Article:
Tuesday, September 17, 2013

Review of As You Go by Alvin Reid



Alvin Reid, professor of evangelism and student ministry at Southeastern Baptist Theological Seminary, is "tired of meeting young adults who tell (him) that what they remember from their youth group experience is 'invite a friend' and 'Don't have sex.'"  He wants students to begin living their lives enamored with the risen Christ as ministers of his Gospel of grace and love.  He wants to see young people living their Christian lives in a distinctly Christian way, as missionaries and ministers of reconciliation.

Me too!  Reid offers a lot of practical wisdom for leaders and parents.  He says we have spent so much time on the imperatives(the "do's", commands, law) and lost sight of the indicatives(the "Christ has done", Gospel).  This leads to what Christian Smith coined Moralistic Therapeutic Deism and it fills youth rooms and pulpits all over the country, if not the world.  The idea that God, an impersonal force more than a relational being, is here to make me feel better as long as I act good is as pervasive as it is perverse.  Reid's advice, ditch this and focus on the Gospel.

Focus on the Gospel in its grandest presentation.  The typical Roman Road Gospel presentation drops the hearer in the middle of the story, assuming that Romans 1-3 is known and understood as we kick off at Romans 3:23.  Reid's point is to see the Gospel from beginning to end, the good news of God from creation to consumation and restoration.  He encourages the reader to teach students the "metanarrative" of Scripture, the big story.  And see that the Gospel is not the "door to Christianity" that one enters and leaves behind, but rather it is the focus of all of Christianity.  Allow the student to see who God is and what He is doing and let these truths be applied to them by the Holy Spirit.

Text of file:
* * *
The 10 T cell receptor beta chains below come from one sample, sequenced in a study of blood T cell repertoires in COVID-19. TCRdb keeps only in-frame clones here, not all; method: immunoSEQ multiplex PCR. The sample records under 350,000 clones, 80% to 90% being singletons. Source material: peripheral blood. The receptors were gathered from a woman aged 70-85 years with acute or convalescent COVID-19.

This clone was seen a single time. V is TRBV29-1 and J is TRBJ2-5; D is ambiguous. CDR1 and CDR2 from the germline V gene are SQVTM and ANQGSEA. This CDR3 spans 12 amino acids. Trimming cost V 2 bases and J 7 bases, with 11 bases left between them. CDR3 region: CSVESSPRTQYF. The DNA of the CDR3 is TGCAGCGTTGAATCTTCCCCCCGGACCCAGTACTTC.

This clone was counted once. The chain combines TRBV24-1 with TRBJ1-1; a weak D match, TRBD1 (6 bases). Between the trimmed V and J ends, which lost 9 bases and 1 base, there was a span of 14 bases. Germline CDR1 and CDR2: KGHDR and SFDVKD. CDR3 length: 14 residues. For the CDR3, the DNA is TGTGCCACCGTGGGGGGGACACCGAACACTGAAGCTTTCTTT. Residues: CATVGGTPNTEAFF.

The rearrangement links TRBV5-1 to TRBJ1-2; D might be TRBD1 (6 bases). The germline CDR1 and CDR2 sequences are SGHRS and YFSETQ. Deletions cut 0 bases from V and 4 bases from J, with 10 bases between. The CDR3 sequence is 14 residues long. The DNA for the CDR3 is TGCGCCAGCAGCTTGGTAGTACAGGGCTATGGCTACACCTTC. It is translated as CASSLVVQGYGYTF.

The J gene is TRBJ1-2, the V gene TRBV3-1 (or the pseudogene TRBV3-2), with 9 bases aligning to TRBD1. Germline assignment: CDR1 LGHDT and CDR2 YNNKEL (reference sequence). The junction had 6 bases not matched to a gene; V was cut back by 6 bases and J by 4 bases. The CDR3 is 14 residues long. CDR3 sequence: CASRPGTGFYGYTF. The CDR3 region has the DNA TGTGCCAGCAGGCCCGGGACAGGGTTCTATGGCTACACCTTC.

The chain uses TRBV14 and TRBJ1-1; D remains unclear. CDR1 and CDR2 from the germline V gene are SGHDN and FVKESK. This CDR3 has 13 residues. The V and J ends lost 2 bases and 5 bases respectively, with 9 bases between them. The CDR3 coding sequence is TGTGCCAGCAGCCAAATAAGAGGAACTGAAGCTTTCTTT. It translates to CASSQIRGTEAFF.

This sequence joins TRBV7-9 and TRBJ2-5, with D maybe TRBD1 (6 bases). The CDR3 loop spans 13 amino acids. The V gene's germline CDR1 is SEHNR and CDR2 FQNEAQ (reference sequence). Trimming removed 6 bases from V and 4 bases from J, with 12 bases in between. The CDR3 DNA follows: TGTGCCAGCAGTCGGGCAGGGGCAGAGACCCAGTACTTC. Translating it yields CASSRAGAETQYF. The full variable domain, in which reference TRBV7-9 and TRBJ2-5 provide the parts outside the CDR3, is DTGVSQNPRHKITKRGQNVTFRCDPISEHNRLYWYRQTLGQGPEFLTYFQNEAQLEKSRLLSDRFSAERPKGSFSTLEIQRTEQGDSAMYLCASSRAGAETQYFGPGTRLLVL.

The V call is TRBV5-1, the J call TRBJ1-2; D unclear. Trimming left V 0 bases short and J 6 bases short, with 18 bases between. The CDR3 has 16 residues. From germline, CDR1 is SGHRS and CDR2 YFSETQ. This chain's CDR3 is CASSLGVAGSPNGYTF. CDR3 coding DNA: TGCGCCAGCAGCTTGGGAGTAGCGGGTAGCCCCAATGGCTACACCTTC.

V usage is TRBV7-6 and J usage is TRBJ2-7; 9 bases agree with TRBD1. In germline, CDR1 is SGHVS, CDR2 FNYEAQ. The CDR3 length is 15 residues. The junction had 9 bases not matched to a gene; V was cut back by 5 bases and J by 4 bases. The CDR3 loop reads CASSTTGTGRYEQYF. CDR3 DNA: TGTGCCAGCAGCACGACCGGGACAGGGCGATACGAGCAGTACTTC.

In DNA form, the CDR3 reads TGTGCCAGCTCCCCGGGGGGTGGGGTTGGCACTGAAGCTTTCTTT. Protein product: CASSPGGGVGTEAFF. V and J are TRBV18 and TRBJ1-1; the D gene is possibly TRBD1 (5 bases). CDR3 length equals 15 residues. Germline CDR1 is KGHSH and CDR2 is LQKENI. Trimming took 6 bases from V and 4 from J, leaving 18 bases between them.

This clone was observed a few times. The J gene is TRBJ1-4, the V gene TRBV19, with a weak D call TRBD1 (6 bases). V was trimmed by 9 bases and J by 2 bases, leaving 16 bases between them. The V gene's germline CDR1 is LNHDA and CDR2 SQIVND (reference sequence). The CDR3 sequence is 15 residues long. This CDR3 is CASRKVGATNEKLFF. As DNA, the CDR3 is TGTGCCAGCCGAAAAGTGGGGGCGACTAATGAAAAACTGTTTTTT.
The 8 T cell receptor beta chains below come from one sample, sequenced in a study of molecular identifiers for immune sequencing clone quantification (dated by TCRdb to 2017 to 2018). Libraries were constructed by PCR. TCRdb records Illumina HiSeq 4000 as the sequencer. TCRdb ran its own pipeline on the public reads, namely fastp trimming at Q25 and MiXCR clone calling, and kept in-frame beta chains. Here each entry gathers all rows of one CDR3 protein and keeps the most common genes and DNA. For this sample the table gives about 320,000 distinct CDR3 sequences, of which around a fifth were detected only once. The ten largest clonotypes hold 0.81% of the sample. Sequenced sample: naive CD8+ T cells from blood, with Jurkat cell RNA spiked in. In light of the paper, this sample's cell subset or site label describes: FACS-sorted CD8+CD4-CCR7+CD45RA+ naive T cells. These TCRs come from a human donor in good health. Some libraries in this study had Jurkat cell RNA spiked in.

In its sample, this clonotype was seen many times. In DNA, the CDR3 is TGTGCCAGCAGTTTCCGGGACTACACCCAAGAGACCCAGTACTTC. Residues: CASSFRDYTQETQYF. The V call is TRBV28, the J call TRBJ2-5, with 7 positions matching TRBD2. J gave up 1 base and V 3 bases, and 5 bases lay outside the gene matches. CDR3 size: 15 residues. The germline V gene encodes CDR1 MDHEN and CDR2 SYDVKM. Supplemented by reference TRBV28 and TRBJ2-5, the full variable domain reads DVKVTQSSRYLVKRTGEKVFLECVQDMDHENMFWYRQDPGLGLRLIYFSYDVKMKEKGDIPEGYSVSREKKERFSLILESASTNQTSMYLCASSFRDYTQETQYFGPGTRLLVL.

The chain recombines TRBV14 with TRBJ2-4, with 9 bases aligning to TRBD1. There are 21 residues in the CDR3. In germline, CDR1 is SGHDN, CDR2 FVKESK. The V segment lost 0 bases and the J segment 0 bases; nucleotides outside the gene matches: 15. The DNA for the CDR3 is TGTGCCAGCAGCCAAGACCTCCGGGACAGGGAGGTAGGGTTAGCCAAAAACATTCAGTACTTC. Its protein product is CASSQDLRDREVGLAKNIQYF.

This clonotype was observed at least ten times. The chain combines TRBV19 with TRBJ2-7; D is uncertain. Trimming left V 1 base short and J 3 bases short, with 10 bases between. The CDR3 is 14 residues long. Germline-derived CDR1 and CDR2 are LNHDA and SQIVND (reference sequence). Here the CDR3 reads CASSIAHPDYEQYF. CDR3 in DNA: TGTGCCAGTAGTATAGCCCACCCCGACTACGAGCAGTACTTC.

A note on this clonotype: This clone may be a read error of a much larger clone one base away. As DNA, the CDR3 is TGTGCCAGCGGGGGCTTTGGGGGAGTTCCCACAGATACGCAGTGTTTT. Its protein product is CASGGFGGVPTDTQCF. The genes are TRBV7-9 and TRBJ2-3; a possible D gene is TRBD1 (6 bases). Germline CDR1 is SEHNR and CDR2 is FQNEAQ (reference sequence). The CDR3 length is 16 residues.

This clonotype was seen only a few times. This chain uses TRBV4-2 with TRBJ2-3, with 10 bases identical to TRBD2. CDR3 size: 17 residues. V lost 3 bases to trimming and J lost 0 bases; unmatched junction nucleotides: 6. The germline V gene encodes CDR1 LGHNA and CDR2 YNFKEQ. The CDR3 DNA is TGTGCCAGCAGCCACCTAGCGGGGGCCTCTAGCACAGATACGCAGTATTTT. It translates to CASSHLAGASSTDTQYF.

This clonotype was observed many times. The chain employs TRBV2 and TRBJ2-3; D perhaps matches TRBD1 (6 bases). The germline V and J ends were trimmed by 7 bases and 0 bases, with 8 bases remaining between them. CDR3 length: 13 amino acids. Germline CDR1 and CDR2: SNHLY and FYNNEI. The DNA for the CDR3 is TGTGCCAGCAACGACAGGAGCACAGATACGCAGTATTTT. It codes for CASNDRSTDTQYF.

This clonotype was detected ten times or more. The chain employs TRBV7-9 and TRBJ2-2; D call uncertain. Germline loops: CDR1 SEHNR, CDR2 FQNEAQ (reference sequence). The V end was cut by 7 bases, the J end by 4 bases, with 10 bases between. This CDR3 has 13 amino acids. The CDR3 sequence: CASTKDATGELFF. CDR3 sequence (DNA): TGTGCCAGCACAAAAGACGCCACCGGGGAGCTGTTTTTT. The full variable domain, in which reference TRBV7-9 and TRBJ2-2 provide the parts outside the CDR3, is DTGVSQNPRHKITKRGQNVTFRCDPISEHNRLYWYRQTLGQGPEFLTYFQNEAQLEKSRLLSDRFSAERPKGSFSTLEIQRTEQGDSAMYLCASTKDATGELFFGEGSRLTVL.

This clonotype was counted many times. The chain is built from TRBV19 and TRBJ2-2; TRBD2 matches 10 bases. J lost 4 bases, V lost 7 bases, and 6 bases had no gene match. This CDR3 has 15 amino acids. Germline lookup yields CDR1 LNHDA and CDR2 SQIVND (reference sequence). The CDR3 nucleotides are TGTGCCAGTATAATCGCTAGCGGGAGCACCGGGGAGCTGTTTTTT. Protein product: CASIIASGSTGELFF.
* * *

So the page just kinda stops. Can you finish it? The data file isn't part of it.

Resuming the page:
Reid makes a great point in line with this when he says,

Much of what we do in student ministry focuses on the lowest common denominator: What truth can we teach that will apply to all?  In an attractional, event-driven ministry, this approach is necessary to keep people coming. And, if your ministry focuses more on the how of Christianity (how to date better, how to witness, how to be happy) than on the why (focusing on God and his plan), it will thus be more focused on truth that applies to the widest possible audience.  But the more we focus on helping students see the big picture of who God is and what he is doing and why he is doing it, the better they can learn to make application to the unique aspects of their lives.

This leads to another one of Reid's big points.  He seeks to see a more relational, mentor, discipleship type of model grow in student ministry as opposed to the typical, pizza-party+lazer tag= little-to-no spiritual growth model that seems to reign supreme.  Not opposing events and pizza per se, Reid sees the role of the minister as that primarily of disciple maker and mentor, someone investing in the lives of individuals and seeing these individuals do likewise and so on and so on.  I think there is something quite biblical and quite Christlike to this mentality and this model.

Reid also invests an entire chapter on the role of the family in student ministry.  This could be one of the greatest weaknesses in many student ministries, and in many churches, is the compartmentalization of the church into almost little parachurch organizations.  Nursery, kid's church, youth group, young adults, middle adults, adult adults, really adult adults...you could go your entire life and never have to really know anyone much more than 5 or 10 years off of your age.  The need for the entire family to be involved in the growth and discipleship of students is crucial and I am glad Reid gave it a good section of his book(even if the age-integration soapbox is likely more me than him).

This is a good book and well worth parents and youth leaders to invest the time in reading and seriously consider the points that he makes.